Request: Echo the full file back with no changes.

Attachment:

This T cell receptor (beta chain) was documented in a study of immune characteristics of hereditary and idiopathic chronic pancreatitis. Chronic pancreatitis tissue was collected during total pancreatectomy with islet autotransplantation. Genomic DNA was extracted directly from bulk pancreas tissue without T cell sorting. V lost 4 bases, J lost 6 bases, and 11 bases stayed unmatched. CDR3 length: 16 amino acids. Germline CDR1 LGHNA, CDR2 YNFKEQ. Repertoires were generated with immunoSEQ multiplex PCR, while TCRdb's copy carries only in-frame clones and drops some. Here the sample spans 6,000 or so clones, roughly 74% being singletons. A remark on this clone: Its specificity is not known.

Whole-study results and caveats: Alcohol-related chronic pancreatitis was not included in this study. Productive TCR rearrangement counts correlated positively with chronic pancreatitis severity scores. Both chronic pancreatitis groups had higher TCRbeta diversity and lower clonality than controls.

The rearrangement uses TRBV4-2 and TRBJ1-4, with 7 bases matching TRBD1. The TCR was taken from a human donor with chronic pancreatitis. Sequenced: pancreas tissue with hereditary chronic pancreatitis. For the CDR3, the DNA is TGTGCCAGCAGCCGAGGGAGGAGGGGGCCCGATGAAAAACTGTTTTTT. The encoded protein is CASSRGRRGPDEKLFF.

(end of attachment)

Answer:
This T cell receptor (beta chain) was documented in a study of immune characteristics of hereditary and idiopathic chronic pancreatitis. Chronic pancreatitis tissue was collected during total pancreatectomy with islet autotransplantation. Genomic DNA was extracted directly from bulk pancreas tissue without T cell sorting. V lost 4 bases, J lost 6 bases, and 11 bases stayed unmatched. CDR3 length: 16 amino acids. Germline CDR1 LGHNA, CDR2 YNFKEQ. Repertoires were generated with immunoSEQ multiplex PCR, while TCRdb's copy carries only in-frame clones and drops some. Here the sample spans 6,000 or so clones, roughly 74% being singletons. A remark on this clone: Its specificity is not known.

Whole-study results and caveats: Alcohol-related chronic pancreatitis was not included in this study. Productive TCR rearrangement counts correlated positively with chronic pancreatitis severity scores. Both chronic pancreatitis groups had higher TCRbeta diversity and lower clonality than controls.

The rearrangement uses TRBV4-2 and TRBJ1-4, with 7 bases matching TRBD1. The TCR was taken from a human donor with chronic pancreatitis. Sequenced: pancreas tissue with hereditary chronic pancreatitis. For the CDR3, the DNA is TGTGCCAGCAGCCGAGGGAGGAGGGGGCCCGATGAAAAACTGTTTTTT. The encoded protein is CASSRGRRGPDEKLFF.